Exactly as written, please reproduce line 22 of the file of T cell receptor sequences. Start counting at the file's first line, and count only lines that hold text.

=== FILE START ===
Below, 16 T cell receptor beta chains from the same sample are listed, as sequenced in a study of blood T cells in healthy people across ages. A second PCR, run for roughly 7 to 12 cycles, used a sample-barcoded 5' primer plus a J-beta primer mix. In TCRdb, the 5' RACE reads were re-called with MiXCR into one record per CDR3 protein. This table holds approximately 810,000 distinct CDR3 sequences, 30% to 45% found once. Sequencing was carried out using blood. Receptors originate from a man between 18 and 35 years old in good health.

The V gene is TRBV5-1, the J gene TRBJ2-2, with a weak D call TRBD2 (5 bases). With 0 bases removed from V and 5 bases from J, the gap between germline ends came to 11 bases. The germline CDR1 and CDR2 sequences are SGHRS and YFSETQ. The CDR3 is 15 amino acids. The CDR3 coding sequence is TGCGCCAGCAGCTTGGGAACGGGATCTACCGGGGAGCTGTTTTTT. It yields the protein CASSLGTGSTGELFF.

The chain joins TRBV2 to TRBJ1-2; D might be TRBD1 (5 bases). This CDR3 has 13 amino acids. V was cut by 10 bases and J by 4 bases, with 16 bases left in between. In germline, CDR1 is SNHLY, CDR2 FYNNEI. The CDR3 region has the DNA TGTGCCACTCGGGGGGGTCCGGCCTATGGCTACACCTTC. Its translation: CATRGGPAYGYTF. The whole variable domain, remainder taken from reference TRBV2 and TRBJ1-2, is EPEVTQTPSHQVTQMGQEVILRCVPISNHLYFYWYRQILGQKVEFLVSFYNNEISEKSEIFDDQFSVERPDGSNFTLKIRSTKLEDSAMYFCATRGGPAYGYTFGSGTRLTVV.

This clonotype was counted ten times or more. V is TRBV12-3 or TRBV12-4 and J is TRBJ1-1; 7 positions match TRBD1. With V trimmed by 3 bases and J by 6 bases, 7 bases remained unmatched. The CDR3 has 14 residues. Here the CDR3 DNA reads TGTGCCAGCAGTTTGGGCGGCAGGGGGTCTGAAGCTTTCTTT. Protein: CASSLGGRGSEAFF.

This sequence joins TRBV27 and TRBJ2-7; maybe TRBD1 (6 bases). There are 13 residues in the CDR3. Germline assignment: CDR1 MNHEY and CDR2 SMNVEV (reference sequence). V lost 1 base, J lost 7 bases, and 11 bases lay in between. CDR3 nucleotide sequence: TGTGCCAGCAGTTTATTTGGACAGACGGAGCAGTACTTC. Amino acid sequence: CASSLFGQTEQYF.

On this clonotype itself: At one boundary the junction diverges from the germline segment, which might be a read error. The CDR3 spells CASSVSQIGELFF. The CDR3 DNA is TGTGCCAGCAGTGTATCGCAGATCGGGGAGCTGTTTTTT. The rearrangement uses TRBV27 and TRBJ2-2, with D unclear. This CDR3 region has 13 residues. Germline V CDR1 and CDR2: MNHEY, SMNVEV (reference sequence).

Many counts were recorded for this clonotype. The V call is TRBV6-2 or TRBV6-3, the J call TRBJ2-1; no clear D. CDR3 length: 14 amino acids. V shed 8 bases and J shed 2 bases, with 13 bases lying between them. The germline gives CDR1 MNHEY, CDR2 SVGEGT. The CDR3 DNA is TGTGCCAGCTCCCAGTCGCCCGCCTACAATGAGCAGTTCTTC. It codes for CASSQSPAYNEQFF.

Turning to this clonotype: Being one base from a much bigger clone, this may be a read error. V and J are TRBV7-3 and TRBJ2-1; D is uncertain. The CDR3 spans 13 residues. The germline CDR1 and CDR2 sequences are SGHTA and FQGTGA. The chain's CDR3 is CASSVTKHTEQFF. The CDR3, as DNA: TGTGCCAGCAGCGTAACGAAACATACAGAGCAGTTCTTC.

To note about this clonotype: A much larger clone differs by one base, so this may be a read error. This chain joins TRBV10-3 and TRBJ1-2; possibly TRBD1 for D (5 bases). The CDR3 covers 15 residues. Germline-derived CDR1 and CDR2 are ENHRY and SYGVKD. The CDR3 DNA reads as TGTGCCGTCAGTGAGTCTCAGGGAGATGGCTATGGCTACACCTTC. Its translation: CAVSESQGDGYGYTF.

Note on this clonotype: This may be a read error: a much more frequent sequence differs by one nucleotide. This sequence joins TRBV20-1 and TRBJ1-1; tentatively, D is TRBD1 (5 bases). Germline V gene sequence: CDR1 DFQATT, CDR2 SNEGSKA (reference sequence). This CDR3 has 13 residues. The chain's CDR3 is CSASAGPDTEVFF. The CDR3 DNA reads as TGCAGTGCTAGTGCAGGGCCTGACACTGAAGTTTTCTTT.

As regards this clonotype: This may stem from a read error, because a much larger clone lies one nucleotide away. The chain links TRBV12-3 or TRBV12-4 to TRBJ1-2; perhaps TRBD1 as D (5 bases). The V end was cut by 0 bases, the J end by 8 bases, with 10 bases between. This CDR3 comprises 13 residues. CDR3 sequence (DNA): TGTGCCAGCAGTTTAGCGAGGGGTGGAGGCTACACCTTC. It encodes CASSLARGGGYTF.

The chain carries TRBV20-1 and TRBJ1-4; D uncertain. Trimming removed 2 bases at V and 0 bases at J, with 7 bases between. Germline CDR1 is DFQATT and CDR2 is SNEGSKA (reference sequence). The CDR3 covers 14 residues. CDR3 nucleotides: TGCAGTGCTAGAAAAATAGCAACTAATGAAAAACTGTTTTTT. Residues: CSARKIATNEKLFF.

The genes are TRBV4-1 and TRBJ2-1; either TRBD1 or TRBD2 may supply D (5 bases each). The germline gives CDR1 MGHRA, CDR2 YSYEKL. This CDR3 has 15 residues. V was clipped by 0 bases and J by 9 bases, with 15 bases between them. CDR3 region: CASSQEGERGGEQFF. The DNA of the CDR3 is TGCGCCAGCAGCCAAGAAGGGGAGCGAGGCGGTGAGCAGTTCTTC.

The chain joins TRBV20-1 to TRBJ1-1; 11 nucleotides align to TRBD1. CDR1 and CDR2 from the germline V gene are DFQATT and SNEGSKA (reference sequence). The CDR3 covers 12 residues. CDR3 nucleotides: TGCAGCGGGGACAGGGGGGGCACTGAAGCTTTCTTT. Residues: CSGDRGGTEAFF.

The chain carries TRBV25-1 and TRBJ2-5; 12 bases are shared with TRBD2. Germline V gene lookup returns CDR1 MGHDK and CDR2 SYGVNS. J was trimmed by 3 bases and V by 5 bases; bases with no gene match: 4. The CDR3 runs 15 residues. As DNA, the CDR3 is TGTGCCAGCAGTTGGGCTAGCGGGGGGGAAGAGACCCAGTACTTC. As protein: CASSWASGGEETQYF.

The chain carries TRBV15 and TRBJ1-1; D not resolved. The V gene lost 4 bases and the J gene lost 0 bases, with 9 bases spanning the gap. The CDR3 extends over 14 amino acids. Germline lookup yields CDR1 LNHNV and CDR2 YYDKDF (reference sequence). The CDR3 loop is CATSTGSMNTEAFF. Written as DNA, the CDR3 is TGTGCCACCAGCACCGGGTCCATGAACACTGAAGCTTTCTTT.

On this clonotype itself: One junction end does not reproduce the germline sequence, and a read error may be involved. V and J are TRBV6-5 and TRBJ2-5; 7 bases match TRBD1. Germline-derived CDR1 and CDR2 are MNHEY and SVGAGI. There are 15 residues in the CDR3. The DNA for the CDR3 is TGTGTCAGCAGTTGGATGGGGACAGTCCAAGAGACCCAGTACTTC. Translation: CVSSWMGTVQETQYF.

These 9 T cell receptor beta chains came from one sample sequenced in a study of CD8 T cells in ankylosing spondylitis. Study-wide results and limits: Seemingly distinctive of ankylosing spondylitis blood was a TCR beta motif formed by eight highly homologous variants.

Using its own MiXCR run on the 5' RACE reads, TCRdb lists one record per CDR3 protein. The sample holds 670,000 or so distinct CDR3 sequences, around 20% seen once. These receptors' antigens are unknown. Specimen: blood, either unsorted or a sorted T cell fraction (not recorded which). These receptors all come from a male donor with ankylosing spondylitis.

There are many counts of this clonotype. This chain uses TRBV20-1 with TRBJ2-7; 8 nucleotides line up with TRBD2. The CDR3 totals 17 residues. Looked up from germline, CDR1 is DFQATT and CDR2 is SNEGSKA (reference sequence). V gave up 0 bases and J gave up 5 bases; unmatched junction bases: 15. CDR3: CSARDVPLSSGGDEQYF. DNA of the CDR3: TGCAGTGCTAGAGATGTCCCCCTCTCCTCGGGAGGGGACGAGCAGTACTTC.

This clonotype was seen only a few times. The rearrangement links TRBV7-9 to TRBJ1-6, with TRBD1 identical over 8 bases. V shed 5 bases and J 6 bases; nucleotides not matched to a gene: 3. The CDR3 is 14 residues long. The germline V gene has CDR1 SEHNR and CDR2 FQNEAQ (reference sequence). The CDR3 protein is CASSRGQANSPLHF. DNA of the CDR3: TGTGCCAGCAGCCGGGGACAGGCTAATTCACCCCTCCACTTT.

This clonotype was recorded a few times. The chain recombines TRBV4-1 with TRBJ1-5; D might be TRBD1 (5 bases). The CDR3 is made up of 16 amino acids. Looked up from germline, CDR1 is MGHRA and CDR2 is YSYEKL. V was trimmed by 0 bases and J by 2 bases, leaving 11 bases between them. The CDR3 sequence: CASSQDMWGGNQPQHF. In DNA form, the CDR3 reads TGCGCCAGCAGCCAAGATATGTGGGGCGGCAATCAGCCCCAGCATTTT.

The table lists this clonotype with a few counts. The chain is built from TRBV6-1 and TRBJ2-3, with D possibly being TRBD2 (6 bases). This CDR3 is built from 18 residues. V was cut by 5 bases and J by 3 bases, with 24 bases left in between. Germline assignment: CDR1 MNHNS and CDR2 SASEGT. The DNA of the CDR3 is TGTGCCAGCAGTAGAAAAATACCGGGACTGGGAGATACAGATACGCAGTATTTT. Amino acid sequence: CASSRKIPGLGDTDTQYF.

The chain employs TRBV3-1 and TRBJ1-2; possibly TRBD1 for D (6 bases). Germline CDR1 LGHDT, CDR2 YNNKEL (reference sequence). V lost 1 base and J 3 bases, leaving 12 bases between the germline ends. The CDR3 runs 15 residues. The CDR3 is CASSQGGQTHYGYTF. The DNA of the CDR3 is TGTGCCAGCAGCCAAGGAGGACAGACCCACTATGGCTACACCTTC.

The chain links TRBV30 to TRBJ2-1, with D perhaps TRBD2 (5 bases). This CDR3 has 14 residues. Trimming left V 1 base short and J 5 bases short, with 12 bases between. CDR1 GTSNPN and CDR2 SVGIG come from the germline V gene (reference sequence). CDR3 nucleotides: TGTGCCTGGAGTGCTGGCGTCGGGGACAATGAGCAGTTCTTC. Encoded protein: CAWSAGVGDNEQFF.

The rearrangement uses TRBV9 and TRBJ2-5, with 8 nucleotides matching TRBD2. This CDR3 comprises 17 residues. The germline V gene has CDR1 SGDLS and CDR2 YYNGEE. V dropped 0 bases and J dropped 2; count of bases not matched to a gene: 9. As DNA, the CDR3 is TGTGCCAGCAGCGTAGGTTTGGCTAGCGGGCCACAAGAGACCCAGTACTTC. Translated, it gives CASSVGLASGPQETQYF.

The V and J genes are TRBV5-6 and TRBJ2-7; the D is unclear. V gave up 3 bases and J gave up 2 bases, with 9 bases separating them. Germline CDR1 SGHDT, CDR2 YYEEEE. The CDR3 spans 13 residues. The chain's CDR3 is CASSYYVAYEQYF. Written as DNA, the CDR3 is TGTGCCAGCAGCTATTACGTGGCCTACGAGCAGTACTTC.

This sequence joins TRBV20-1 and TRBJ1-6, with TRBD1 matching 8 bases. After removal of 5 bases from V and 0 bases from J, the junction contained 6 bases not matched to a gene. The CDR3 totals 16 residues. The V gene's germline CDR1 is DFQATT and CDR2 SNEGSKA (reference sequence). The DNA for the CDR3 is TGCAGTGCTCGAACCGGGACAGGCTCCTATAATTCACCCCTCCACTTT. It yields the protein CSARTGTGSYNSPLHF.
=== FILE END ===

This clonotype was recorded a few times. The chain recombines TRBV4-1 with TRBJ1-5; D might be TRBD1 (5 bases). The CDR3 is made up of 16 amino acids. Looked up from germline, CDR1 is MGHRA and CDR2 is YSYEKL. V was trimmed by 0 bases and J by 2 bases, leaving 11 bases between them. The CDR3 sequence: CASSQDMWGGNQPQHF. In DNA form, the CDR3 reads TGCGCCAGCAGCCAAGATATGTGGGGCGGCAATCAGCCCCAGCATTTT.